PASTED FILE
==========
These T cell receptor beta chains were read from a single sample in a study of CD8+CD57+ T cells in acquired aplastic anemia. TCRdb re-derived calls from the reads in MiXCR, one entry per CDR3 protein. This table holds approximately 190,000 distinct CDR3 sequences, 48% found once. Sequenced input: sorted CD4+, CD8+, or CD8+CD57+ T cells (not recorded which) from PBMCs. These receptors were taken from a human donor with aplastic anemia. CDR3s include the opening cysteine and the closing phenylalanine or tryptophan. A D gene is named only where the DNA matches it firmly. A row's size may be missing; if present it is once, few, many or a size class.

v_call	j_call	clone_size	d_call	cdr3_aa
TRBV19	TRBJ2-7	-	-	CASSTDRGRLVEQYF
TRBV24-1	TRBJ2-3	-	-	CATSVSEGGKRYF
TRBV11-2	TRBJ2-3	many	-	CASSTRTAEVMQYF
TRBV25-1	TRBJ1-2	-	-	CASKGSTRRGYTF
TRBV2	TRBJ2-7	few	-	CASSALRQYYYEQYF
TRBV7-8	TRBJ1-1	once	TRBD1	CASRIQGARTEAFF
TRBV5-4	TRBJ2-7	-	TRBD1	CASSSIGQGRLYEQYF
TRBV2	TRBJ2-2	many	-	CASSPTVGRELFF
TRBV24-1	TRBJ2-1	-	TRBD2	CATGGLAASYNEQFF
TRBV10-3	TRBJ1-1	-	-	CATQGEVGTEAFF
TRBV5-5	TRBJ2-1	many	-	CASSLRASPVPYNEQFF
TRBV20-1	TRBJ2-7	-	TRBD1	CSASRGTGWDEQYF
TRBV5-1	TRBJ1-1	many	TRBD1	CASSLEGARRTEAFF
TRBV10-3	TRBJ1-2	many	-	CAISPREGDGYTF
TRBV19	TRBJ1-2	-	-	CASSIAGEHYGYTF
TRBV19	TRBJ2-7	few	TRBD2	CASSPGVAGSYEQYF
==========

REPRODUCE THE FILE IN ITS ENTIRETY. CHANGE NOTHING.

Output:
These T cell receptor beta chains were read from a single sample in a study of CD8+CD57+ T cells in acquired aplastic anemia. TCRdb re-derived calls from the reads in MiXCR, one entry per CDR3 protein. This table holds approximately 190,000 distinct CDR3 sequences, 48% found once. Sequenced input: sorted CD4+, CD8+, or CD8+CD57+ T cells (not recorded which) from PBMCs. These receptors were taken from a human donor with aplastic anemia. CDR3s include the opening cysteine and the closing phenylalanine or tryptophan. A D gene is named only where the DNA matches it firmly. A row's size may be missing; if present it is once, few, many or a size class.

v_call	j_call	clone_size	d_call	cdr3_aa
TRBV19	TRBJ2-7	-	-	CASSTDRGRLVEQYF
TRBV24-1	TRBJ2-3	-	-	CATSVSEGGKRYF
TRBV11-2	TRBJ2-3	many	-	CASSTRTAEVMQYF
TRBV25-1	TRBJ1-2	-	-	CASKGSTRRGYTF
TRBV2	TRBJ2-7	few	-	CASSALRQYYYEQYF
TRBV7-8	TRBJ1-1	once	TRBD1	CASRIQGARTEAFF
TRBV5-4	TRBJ2-7	-	TRBD1	CASSSIGQGRLYEQYF
TRBV2	TRBJ2-2	many	-	CASSPTVGRELFF
TRBV24-1	TRBJ2-1	-	TRBD2	CATGGLAASYNEQFF
TRBV10-3	TRBJ1-1	-	-	CATQGEVGTEAFF
TRBV5-5	TRBJ2-1	many	-	CASSLRASPVPYNEQFF
TRBV20-1	TRBJ2-7	-	TRBD1	CSASRGTGWDEQYF
TRBV5-1	TRBJ1-1	many	TRBD1	CASSLEGARRTEAFF
TRBV10-3	TRBJ1-2	many	-	CAISPREGDGYTF
TRBV19	TRBJ1-2	-	-	CASSIAGEHYGYTF
TRBV19	TRBJ2-7	few	TRBD2	CASSPGVAGSYEQYF